Thus Harman disagree with Kant for who what motivate people to act is never based on what’s people desire or people’s ends. People act in order to realize the “summum bonum”, which is the object of our will. (summum bonum understood as the highest freedom and happiness) To promote it we need the accordance of the will with the moral law.
Here also we need to look at how and why people act. People have different inclination that is to say, a feeling of various attractive ends. Among different type of inclinations one is overridden, it’s the” a priori feeling”, feeling of a respect for the moral law, based on pure reason. Inclinations must be incorporated into a maxim. We decide what to do because we have some beliefs, determine by the reason alone. Maxim provide us reason to action, I adopt an end according to these maxim and commit myself to some means for achieving that end (I will something then I do it). We can think that people would choose different maxims relative to their own culture, but actually maxims are chosen a priori through pure practical reason regardless empirical or contingents factors.
“Since I have deprived the will of every impulse that could arise for it from obeying some law nothing is left but conformity of action as such with universal law” (kant, 1785.)
Some actions are necessary and correspond to Categorical Imperatives. They are inescapable law, applicable to everyone and do not appeal to non-moral consideration. To conclude people act in accordance to CI (existing a priori in an objective world), whose 2 formulations are the universal law and the law of nature. These laws, being universal apply to everyone and are not relative. We can notice that even the word “nature” is often opposed to the word “culture”.
The last issue here to face both theories concerns moral disagreement. They disagree on the possibility to rationally resolve moral disagreement. Cultural relativism often described itself as an interpretation of this disagreement. If they could be resolved, relativism would be undermined. Each society has its own conceptual schemes and they are incommensurable with one another. Cultures do not have enough in common in term of shared concepts or standard to rationally resolve their differences. Wittgenstein claims that there is an autonomy and a rationality to each culture. There is no way to understand rules except “from inside the rule governed practice themselves”. People are minded in a certain ways and it’s why they find justification to their true-value.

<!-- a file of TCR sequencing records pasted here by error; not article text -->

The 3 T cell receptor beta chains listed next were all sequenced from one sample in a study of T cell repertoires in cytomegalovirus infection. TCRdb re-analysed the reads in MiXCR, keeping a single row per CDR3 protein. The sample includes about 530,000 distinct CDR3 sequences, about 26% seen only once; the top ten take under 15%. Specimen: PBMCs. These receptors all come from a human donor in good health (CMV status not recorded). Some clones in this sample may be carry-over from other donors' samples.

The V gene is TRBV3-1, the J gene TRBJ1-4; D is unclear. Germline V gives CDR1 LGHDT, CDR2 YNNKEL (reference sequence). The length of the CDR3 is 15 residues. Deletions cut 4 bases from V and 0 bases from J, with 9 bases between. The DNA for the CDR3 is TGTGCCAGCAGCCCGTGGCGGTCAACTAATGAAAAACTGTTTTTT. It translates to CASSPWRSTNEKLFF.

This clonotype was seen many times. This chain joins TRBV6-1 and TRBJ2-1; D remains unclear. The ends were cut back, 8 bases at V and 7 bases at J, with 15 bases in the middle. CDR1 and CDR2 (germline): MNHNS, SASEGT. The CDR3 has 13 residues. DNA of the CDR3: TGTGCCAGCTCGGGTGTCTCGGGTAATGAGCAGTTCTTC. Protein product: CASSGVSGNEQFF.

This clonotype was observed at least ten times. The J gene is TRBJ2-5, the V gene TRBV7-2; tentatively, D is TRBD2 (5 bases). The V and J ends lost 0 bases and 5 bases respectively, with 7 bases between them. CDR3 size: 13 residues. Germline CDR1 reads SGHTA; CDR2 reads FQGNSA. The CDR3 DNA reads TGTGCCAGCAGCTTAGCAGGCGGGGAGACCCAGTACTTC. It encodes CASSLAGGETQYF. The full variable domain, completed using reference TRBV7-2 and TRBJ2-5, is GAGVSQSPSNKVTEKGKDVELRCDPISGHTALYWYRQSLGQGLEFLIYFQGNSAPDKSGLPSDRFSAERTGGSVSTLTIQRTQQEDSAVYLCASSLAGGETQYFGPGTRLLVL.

This point is controverted by objectivism for which moral disagreement can be rationally resolved. Disagreements only reveal that people can be mistaken. People could be influenced by ideology, prejudice, interest etc. Then if people are well informed, moral difference are resolved. Following Kant some specific moral framework are rationally superior to others, such as Categorical Imperatives provide by pure practical reason. For example to say that “polygamy is true relative to X”, only means that polygamy has been accepted by people living in x. But people can be mistaken and the true remain undiscovered.
Relativism must reply that there is no way to think that some people are much more well informed that another, this could not be a rational explanation to moral difference between societies. Furthermore the fact itself that objectivists disagree among themselves proves that there is no moral objective fact.
To conclude, we agree that morality is located within the world rather than outside. If relativism can be challenged in many ways, a weaker form of relativism must be held for at least 2 reasons. To agree with relativism imply that there is no superior moral value among the diversity of culture. And in other hand there is no way to interfere with the action of a society whose moral agreement differs from ours. However we can underline that a mixt position will be better to handle relativism’s problem. Indeed some rules seem to govern the entire world (ex: promoting welfare is the goal of a society, or “do unto others as you would have them unto you”). But there are different ways to promote welfare. Then we could accept that moral concept must have enough content to prevent from moral imperialism or moralizing view.